Analysts said that the gloomy forecast for the U.S. economy, coupled with worries that Greece may eventually default on its international bailout loans, could lead to a new global downturn or at best continued sluggish growth.
It's not just the US and Greece, economic indicators are turning down all over the world, including China and Germany. As discussed on Yahoo Tech Ticker on Thursday, Apocalypse Now? Markets Tumble as Europe Approaches “Tipping Point”:
Global stocks and commodities tumbled Thursday amid a string of disappointing economic reports and fears of meltdown in Europe's banking system.
"The rapidly burning fuse is in the European banking system, particularly in France, and Europe is getting very close to yet another tipping point," PIMCO's Mohamed El-Erian writes in The Financial Times, which separately reports executives of BNP Paribas plan to tour the Middle East in an effort to raise capital this week.
Amid acute concern over French banks, the CAC 40 plummeted more-than 5% intraday in Paris Thursday before stabilizing a bit. Major bourses across Europe were down more-than 4.5% in recent trading and the price of credit default swaps on European corporate and sovereign debts were surging; the price of default insurance on German and French sovereign debt hit record levels, Bloomberg reports.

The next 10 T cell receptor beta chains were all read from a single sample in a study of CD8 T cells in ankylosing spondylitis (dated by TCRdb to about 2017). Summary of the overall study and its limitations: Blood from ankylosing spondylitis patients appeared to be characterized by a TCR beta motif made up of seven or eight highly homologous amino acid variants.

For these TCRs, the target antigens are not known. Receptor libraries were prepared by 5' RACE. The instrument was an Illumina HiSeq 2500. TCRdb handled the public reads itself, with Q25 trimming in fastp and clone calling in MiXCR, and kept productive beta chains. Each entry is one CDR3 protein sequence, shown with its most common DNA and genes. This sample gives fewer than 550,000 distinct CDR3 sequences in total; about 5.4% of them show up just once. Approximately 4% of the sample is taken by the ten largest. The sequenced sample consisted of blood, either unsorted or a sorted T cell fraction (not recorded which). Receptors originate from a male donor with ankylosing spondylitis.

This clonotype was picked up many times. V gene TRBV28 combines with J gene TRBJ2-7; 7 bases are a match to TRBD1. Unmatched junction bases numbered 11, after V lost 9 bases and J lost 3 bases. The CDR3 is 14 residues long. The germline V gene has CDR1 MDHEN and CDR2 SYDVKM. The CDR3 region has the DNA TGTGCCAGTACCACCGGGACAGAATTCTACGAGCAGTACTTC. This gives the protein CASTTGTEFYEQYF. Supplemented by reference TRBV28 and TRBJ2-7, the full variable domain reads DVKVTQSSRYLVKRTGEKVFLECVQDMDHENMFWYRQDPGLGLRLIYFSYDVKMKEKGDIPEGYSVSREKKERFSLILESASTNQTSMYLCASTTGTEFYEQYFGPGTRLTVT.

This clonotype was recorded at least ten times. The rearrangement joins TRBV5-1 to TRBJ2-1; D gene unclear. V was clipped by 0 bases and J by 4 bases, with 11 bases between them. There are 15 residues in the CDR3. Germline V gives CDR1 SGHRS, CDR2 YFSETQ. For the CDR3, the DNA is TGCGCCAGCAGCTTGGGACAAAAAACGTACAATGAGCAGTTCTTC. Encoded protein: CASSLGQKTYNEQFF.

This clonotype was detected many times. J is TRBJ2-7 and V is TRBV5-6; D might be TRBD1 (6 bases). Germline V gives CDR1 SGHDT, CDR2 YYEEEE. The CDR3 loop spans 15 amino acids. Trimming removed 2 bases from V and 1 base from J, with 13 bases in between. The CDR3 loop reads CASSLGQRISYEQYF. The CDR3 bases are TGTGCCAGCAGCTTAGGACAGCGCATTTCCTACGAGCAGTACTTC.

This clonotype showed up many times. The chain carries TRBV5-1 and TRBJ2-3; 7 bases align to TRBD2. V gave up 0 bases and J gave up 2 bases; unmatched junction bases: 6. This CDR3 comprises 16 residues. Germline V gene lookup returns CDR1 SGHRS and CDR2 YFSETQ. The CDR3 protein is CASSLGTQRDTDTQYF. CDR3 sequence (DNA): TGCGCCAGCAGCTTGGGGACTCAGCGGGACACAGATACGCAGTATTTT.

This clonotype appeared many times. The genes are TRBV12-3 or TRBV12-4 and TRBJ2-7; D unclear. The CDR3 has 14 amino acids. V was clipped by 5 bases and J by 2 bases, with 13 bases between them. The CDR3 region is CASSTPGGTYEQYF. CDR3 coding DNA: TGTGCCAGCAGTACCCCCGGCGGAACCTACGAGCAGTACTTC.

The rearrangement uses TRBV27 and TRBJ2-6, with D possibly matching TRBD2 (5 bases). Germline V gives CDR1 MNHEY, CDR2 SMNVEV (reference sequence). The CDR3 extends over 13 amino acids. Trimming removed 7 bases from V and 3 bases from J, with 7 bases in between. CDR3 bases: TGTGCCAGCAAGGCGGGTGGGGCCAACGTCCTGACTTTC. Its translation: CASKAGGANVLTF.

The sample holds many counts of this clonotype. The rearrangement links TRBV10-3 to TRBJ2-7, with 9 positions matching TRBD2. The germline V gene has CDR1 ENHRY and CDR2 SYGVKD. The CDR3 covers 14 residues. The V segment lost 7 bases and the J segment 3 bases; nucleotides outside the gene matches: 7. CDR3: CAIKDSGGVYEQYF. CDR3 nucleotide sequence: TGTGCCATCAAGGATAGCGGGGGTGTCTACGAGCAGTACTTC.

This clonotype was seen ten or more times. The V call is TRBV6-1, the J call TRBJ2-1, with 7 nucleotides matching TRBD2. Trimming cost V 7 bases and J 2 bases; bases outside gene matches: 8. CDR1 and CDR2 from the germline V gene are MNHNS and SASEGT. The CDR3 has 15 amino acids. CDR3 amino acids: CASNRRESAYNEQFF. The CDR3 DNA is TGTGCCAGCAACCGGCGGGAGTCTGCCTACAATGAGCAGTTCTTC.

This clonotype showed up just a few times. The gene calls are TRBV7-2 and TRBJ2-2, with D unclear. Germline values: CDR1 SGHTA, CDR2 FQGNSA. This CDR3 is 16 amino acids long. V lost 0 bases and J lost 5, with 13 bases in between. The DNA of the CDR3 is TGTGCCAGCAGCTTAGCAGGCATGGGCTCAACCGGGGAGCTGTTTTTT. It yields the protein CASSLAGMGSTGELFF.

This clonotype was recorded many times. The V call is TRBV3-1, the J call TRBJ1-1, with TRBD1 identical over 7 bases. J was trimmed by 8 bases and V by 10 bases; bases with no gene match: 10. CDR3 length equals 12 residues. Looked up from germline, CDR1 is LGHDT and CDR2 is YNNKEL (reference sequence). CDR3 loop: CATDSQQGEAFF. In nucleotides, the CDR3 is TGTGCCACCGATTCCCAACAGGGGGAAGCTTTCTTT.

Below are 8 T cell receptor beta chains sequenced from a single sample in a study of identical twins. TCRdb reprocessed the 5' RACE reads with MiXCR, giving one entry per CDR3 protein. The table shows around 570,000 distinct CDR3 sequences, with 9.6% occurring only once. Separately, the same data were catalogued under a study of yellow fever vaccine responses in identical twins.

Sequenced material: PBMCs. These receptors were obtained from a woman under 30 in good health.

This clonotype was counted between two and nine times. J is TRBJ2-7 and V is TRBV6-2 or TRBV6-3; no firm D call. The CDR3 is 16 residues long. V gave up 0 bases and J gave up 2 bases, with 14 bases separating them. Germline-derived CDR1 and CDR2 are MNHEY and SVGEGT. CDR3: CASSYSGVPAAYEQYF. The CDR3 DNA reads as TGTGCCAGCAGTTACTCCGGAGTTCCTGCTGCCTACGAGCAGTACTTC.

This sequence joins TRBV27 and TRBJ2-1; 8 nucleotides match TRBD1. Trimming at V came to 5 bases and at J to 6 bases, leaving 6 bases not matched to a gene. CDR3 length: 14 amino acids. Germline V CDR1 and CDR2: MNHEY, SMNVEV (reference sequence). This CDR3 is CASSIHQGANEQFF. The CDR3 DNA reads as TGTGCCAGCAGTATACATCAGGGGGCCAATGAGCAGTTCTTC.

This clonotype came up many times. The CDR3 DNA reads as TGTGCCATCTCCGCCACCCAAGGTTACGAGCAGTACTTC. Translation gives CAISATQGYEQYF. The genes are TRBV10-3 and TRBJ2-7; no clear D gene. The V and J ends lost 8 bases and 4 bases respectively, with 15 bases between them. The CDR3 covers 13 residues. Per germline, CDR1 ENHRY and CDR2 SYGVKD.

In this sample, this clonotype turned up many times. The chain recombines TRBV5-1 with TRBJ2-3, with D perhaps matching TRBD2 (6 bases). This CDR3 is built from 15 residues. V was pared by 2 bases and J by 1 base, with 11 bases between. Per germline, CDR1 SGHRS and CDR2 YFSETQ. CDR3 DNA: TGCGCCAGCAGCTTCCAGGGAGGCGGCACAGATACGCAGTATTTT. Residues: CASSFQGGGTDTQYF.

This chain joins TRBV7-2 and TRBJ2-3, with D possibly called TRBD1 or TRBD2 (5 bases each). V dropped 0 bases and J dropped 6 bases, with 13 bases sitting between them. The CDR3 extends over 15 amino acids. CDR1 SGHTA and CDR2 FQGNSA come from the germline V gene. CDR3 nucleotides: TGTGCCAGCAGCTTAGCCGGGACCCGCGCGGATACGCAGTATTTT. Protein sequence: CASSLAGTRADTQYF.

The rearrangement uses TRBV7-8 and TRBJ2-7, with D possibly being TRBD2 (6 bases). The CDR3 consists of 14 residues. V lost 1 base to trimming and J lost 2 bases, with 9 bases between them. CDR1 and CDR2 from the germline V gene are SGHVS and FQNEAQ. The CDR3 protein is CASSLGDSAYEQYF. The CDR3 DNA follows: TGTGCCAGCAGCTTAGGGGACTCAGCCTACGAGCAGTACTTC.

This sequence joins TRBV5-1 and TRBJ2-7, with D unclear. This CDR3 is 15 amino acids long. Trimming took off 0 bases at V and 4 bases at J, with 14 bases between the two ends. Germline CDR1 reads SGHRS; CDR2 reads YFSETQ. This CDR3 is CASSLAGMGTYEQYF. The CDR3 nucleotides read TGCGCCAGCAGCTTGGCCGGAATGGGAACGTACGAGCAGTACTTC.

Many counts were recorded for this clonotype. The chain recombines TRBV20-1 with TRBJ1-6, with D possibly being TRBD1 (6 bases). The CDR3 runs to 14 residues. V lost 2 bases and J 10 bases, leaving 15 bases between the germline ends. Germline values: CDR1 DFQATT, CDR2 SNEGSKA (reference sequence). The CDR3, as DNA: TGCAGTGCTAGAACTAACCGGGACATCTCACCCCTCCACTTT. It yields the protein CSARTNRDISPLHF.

In recent trading, the Dow was down 283 points, or 2.5%, while commodities such as gold and oil were falling sharply as the dollar rallied vs. the euro. (Update: As of 12 p.m. ET, the Dow was down nearly 400 points, or 3.6%, at 10,728 while the S&P was off 3.3%.)
In addition to fears of a European banking crisis, global markets were hammered by weaker than expected manufacturing data in Europe — which showed contraction for the first time in 26 months — and China, as well as a rise in U.S. jobless claims.
"A recession is at this point unavoidable," writes NYU Professor Nouriel Roubini via Twitter. "Only issue now: Will it be a mild G7 recession or a severe recession plus global financial crisis as bad or even worse than the 2008-09 one?" (See: Shades of 2008: A Greek Default Won't Be 'Contained', John Mauldin Says)